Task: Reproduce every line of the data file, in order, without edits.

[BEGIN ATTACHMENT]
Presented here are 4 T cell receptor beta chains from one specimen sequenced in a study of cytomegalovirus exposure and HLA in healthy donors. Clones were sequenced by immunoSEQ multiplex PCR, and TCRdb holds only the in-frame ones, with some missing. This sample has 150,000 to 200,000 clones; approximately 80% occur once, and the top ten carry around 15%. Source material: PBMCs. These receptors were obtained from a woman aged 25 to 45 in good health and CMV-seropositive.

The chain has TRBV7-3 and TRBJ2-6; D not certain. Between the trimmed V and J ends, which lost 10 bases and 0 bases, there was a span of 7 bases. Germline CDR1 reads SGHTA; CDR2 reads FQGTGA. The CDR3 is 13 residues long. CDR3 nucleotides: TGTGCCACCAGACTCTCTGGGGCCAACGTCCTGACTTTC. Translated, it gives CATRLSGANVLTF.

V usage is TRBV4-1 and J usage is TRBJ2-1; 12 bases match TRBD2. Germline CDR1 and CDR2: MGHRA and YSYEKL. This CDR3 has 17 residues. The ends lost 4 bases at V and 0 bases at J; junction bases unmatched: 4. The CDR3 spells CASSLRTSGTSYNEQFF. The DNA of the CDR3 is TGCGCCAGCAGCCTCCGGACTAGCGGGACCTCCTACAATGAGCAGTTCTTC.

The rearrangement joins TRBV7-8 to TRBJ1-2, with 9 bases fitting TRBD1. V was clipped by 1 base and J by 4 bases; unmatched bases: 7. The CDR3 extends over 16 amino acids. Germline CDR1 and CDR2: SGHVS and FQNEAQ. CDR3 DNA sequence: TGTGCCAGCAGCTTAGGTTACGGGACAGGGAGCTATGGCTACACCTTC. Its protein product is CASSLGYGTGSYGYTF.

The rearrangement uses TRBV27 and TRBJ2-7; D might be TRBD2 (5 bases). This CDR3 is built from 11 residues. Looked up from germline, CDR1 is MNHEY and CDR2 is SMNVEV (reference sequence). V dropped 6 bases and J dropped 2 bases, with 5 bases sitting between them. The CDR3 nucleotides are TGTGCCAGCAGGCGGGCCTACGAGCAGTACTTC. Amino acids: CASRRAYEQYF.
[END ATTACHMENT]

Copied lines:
Presented here are 4 T cell receptor beta chains from one specimen sequenced in a study of cytomegalovirus exposure and HLA in healthy donors. Clones were sequenced by immunoSEQ multiplex PCR, and TCRdb holds only the in-frame ones, with some missing. This sample has 150,000 to 200,000 clones; approximately 80% occur once, and the top ten carry around 15%. Source material: PBMCs. These receptors were obtained from a woman aged 25 to 45 in good health and CMV-seropositive.

The chain has TRBV7-3 and TRBJ2-6; D not certain. Between the trimmed V and J ends, which lost 10 bases and 0 bases, there was a span of 7 bases. Germline CDR1 reads SGHTA; CDR2 reads FQGTGA. The CDR3 is 13 residues long. CDR3 nucleotides: TGTGCCACCAGACTCTCTGGGGCCAACGTCCTGACTTTC. Translated, it gives CATRLSGANVLTF.

V usage is TRBV4-1 and J usage is TRBJ2-1; 12 bases match TRBD2. Germline CDR1 and CDR2: MGHRA and YSYEKL. This CDR3 has 17 residues. The ends lost 4 bases at V and 0 bases at J; junction bases unmatched: 4. The CDR3 spells CASSLRTSGTSYNEQFF. The DNA of the CDR3 is TGCGCCAGCAGCCTCCGGACTAGCGGGACCTCCTACAATGAGCAGTTCTTC.

The rearrangement joins TRBV7-8 to TRBJ1-2, with 9 bases fitting TRBD1. V was clipped by 1 base and J by 4 bases; unmatched bases: 7. The CDR3 extends over 16 amino acids. Germline CDR1 and CDR2: SGHVS and FQNEAQ. CDR3 DNA sequence: TGTGCCAGCAGCTTAGGTTACGGGACAGGGAGCTATGGCTACACCTTC. Its protein product is CASSLGYGTGSYGYTF.

The rearrangement uses TRBV27 and TRBJ2-7; D might be TRBD2 (5 bases). This CDR3 is built from 11 residues. Looked up from germline, CDR1 is MNHEY and CDR2 is SMNVEV (reference sequence). V dropped 6 bases and J dropped 2 bases, with 5 bases sitting between them. The CDR3 nucleotides are TGTGCCAGCAGGCGGGCCTACGAGCAGTACTTC. Amino acids: CASRRAYEQYF.